There has been no end to articles questioning why adoption for VR has been slower than expected. Many people surmise that VR still needs a “killer app”, the kind of property that will draw people to it the way Pokemon Go opened the doors for AR. It doesn’t have to be perfect (Pokemon Go sure did have its flaws!) but it has to be something that catches the public consciousness enough that people will feel left out if they’re the ones who don’t have it.
Of course, it’s not a perfect metaphor, because Pokemon Go required zero buy-in — just download the app and go. Even users whose phones weren’t capable of supporting the AR aspect of the game could still play, with basically the same level of enjoyment. The lack of a clear example of a killer app since email brought us all to the home computer is leading experts to question if that’s even the way technology works. Maybe VR doesn’t need a killer app at all.
“Ok, but what’s the problem, then?” we ask ourselves, scratching our heads. Maybe it’s the fact that headsets aren’t yet as comfortable or cool as we want them to be. After all, no one wants their last browser session imprinted on their face for an hour, and those early headsets (Oculus and Vive) are notorious for leaving a mark after even an hour of gaming. Granted, newer models are getting progressively more comfortable (Sony made waves as one of the most comfortable to date), but they still look kind of silly. Except, remember this?
Those things looked utterly ridiculous, and that didn’t stop everyone from wanting their own. Granted, they really took off once they were small enough to actually carry, given that their main selling feature was portability. But VR’s main selling feature is immersion, and for that, they’re doing the job. So it seems unlikely that looks really have that much of an impact on sales. Not only that, but headsets don’t look as dorky as people claimed they did at the beginning.
So it if isn’t looks, and it isn’t a lack of content, what’s left? We can’t forget this old chestnut: the technology simply isn’t ready. There are some arguments to be made here. The percentage of people who get sick from VR is still higher than we’d like to see from a technology that’s going to take over. Imagine replacing all of your computers at the office with VR, and having to lay off 40% of your staff because it makes them sick! Plus, there’s the matter of isolation, which VR is addressing by introducing social elements.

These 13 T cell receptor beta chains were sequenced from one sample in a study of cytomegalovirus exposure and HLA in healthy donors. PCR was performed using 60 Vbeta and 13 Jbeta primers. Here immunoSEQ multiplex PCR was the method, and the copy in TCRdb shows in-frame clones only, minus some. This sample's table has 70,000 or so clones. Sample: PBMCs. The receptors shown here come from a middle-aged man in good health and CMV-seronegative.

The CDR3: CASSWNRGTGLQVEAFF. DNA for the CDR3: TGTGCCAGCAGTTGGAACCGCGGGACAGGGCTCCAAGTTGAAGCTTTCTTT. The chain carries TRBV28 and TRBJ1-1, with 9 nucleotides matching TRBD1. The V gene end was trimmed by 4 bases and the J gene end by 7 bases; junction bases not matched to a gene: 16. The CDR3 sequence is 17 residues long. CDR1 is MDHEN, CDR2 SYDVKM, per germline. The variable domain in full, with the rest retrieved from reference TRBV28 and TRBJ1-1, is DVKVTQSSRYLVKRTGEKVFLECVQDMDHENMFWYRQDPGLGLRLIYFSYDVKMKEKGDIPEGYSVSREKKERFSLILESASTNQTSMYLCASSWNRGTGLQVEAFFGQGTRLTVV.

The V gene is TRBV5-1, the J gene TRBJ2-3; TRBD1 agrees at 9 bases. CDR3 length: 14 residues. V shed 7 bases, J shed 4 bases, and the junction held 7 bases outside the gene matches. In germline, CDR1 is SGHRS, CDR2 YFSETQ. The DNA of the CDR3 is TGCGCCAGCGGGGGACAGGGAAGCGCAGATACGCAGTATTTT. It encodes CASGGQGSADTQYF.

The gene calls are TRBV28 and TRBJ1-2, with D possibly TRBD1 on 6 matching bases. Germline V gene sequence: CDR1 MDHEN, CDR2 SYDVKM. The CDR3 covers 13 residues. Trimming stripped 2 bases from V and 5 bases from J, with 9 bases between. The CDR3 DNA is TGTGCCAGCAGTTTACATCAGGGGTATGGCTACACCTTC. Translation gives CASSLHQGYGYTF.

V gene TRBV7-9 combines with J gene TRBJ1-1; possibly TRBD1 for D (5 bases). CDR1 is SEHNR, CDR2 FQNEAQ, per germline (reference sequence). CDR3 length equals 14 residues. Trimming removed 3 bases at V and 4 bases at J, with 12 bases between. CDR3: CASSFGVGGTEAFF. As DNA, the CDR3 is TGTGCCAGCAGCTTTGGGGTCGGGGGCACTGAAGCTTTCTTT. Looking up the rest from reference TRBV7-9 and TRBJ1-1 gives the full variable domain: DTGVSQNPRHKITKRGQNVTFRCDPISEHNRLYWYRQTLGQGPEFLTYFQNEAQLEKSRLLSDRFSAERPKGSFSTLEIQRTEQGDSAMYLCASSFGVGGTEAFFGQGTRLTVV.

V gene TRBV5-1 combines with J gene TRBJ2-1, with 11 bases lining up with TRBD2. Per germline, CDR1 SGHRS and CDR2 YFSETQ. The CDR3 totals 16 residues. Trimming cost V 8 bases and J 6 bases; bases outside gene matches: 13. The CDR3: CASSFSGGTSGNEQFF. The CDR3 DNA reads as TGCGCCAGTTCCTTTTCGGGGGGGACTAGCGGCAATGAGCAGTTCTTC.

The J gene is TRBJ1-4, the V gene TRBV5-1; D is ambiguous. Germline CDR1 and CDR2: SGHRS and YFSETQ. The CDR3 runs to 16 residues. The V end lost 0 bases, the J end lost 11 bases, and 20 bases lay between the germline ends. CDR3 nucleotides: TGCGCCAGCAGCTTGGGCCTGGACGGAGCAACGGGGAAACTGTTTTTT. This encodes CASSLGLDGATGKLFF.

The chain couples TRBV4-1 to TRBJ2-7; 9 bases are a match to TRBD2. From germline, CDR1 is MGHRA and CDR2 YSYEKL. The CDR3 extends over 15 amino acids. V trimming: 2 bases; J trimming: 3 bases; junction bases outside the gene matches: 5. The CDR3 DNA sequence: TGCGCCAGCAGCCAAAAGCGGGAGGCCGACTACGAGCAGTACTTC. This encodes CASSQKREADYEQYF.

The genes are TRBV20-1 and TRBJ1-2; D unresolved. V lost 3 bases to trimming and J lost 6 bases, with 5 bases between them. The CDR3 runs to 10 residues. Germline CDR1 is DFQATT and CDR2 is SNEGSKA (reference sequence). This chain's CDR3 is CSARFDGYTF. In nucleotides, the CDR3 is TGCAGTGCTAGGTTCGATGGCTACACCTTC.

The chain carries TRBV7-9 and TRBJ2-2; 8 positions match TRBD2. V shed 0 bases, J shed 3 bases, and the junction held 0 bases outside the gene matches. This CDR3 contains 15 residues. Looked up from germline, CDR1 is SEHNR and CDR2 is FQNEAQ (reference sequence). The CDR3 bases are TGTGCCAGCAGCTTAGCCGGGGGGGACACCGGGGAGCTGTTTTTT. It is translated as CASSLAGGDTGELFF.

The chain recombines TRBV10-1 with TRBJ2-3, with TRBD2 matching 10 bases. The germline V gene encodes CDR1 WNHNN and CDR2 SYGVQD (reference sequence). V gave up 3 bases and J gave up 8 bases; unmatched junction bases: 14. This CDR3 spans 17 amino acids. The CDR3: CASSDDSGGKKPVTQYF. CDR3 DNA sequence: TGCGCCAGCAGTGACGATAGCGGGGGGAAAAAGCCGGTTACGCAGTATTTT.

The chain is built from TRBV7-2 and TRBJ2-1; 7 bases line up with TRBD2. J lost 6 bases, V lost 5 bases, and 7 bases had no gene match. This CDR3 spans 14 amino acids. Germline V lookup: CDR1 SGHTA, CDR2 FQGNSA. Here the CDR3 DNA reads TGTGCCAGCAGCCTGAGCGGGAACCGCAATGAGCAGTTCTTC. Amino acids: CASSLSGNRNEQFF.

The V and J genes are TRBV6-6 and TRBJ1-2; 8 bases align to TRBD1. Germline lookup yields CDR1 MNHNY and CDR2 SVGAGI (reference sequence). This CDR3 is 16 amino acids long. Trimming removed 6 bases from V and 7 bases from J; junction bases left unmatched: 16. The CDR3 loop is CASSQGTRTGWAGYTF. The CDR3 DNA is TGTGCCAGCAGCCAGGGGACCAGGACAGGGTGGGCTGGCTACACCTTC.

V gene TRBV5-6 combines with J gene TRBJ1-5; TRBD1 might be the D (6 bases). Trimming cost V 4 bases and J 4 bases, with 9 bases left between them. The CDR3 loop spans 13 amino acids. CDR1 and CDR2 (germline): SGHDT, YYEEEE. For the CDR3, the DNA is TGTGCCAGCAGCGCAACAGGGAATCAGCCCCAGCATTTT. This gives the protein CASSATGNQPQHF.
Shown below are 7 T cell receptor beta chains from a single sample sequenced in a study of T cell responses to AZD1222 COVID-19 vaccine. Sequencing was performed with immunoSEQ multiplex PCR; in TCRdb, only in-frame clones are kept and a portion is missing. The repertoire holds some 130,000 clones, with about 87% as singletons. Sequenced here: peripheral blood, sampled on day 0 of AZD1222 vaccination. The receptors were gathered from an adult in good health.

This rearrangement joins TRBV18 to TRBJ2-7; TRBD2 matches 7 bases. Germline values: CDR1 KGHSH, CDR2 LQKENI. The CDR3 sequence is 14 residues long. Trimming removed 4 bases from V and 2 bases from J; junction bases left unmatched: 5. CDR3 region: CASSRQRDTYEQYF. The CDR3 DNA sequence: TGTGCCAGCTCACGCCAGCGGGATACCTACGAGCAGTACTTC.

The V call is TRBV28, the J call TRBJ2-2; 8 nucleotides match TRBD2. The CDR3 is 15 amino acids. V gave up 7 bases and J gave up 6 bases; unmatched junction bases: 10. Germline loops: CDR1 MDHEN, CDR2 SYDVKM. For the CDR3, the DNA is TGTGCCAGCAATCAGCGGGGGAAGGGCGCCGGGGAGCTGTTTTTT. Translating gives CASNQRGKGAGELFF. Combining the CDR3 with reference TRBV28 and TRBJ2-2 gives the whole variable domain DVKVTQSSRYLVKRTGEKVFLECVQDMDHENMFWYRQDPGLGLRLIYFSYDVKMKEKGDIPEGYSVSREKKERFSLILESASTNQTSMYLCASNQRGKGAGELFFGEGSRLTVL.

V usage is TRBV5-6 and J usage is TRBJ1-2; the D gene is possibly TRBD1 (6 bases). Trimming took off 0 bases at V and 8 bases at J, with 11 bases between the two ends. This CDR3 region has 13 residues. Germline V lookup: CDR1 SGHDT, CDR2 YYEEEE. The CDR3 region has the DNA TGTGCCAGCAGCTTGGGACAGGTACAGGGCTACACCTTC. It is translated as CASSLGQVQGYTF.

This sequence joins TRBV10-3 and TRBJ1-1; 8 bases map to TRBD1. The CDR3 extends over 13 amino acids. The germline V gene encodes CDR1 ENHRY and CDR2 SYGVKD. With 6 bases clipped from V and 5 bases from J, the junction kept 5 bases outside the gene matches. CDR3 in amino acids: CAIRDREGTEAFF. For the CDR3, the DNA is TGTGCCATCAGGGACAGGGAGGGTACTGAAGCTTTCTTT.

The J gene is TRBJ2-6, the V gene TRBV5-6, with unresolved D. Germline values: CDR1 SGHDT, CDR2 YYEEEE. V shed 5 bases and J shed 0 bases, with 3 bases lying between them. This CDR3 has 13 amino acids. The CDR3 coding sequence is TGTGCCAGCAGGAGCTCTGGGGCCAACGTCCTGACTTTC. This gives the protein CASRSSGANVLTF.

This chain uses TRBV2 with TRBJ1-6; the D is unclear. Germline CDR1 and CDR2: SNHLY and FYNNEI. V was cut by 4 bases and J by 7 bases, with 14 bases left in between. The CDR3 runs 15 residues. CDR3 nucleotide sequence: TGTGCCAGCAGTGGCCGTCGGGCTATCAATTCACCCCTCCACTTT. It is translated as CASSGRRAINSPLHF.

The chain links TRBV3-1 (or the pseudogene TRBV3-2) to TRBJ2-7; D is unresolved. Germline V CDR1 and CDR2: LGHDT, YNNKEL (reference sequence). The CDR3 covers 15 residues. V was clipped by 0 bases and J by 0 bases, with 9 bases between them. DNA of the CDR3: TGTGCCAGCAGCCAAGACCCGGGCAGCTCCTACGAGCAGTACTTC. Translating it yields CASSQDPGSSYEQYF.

But it would be strange to be sitting at a desk next to someone, working, and instead of turning to ask them a question, you open your social VR app and ping them online. Granted, this already happens with Slack (there’s been many a silent office communication from deskmates at Hammer & Tusk), so maybe it isn’t so far-fetched. The problem with this argument is that while certain parts of VR can be a problem (like locomotion), it’s easy to find an app for everyone. And evangelists can tell you that the first time you use a truly inspired VR experience, there’s no going back. This technology is transformative. So we’re not buying the whole ‘it’s not ready’ argument.
That really only leaves one big, common complaint: good VR is expensive. Those costs are beginning to drop, but for people who don’t already own expensive gaming PCs, there’s still a huge buy-in for some of the high-end headsets. In American dollars, you’re looking at spending:
Sony PlayStation VR — $358.98 (plus cost of a PS4)
HTC Vive — $599.00 (plus cost of a high-end gaming computer)
Oculus Rift — $399.00 (plus cost of a high-end gaming computer)
Acer Mixed Reality Headset — $399
Samsung Mixed Reality Headset — $499
This year’s Black Friday sales saw headsets surpass $1 million units sold in a single quarter for the first time. It seems that everyone was interested in the technology, but no one was quite willing to shell out $400 (or, if you need the computer, $1400) just to be on the cutting edge of this new era of computing. $200, though? Bring it on!
It doesn’t seem like a coincidence that Sony took the biggest share of the pie when they’re also the cheapest headset to buy into (as long as you already own a PS4, which most of the gaming fans who would be investing in VR already do). Granted it’s only a little cheaper than the Oculus, but then again the Oculus is in second place for market share. It could be a coincidence, but it seems like cost is a bigger element in purchasing decisions than we’ve previously realized.
We don’t need VR to get better. We just need it to get cheaper.
Written by Wren Handman for www.hammerandtusk.com.